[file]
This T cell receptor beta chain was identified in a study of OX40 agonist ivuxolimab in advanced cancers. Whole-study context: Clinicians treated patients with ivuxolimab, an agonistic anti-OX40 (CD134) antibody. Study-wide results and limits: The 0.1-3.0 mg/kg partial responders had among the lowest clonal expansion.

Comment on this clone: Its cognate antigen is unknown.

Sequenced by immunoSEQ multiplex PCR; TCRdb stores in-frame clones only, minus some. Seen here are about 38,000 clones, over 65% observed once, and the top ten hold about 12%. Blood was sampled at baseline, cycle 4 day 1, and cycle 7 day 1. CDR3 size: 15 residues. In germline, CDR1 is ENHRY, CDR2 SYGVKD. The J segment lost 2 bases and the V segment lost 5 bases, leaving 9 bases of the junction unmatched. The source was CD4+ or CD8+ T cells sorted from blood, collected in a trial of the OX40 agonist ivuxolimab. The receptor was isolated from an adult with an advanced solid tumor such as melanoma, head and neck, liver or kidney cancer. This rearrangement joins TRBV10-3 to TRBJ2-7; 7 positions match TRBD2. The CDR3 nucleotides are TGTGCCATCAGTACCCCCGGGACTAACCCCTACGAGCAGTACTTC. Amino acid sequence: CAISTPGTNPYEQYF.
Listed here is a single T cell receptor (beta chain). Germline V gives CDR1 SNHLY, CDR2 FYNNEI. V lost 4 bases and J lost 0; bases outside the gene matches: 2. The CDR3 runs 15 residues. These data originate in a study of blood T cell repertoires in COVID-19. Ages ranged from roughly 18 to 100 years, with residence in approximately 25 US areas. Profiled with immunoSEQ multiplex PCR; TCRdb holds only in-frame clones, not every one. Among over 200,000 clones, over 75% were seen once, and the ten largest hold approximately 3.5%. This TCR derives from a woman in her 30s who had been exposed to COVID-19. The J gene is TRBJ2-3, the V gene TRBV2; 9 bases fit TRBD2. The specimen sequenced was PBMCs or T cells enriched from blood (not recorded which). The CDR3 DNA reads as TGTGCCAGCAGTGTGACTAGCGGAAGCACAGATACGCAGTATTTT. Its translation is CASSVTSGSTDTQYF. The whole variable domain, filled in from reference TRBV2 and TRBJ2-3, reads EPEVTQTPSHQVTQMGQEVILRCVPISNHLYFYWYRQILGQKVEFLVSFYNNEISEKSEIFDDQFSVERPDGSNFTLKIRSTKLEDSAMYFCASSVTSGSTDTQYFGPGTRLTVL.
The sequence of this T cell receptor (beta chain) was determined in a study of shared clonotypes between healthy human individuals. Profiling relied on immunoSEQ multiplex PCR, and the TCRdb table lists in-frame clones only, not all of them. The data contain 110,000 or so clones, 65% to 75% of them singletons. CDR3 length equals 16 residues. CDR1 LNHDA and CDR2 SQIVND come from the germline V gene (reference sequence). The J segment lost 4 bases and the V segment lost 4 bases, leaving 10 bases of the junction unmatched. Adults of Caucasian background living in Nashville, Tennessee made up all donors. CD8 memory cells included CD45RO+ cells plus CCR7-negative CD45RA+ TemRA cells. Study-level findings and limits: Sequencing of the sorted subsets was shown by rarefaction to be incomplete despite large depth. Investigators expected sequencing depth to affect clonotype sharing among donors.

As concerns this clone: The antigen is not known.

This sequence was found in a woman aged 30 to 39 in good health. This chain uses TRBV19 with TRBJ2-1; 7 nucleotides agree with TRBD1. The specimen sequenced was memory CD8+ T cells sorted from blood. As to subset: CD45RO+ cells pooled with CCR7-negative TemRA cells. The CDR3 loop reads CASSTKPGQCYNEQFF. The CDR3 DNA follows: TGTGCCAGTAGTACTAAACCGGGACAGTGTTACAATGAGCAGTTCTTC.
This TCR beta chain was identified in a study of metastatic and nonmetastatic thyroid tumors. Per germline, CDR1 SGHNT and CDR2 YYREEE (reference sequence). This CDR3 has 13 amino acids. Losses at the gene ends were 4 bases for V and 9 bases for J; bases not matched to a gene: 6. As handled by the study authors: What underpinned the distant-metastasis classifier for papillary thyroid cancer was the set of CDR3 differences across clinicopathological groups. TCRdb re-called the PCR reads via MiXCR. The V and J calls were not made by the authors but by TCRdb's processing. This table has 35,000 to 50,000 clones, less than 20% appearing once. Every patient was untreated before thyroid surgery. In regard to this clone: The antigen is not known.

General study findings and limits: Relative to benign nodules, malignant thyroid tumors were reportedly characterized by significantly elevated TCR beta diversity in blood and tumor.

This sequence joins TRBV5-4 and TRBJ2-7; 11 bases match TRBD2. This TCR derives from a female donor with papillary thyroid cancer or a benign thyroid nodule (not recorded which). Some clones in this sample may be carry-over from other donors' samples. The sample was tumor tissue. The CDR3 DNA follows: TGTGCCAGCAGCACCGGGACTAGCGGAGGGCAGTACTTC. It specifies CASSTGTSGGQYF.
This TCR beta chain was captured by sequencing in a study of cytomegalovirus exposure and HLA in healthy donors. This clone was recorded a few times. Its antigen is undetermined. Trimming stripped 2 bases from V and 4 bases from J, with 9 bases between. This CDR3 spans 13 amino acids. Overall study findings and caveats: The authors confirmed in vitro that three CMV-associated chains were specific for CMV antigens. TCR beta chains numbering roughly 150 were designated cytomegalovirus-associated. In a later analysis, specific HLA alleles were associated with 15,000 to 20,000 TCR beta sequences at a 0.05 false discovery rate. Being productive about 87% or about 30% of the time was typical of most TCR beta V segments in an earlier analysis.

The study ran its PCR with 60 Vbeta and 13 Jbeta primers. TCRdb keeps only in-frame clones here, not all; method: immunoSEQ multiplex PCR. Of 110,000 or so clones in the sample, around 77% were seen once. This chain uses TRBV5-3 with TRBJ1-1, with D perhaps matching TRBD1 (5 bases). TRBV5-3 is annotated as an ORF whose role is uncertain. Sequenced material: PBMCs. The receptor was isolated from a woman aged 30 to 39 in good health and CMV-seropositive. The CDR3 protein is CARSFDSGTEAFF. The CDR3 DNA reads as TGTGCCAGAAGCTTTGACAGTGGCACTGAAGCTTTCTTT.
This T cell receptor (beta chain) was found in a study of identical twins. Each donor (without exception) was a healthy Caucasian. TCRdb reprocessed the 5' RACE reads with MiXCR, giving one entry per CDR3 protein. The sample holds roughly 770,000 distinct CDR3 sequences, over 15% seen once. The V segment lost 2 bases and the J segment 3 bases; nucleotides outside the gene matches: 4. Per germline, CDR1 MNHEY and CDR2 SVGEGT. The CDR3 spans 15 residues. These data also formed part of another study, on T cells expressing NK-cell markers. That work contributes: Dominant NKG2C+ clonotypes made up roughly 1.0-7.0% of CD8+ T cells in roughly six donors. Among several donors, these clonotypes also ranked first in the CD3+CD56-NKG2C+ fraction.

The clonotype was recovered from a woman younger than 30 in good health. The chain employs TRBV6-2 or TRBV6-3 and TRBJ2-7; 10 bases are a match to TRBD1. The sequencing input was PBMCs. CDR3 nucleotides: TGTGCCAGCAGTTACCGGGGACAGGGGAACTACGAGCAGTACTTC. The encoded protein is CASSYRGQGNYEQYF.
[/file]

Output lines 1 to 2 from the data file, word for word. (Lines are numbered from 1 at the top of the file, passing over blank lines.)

This T cell receptor beta chain was identified in a study of OX40 agonist ivuxolimab in advanced cancers. Whole-study context: Clinicians treated patients with ivuxolimab, an agonistic anti-OX40 (CD134) antibody. Study-wide results and limits: The 0.1-3.0 mg/kg partial responders had among the lowest clonal expansion.

Comment on this clone: Its cognate antigen is unknown.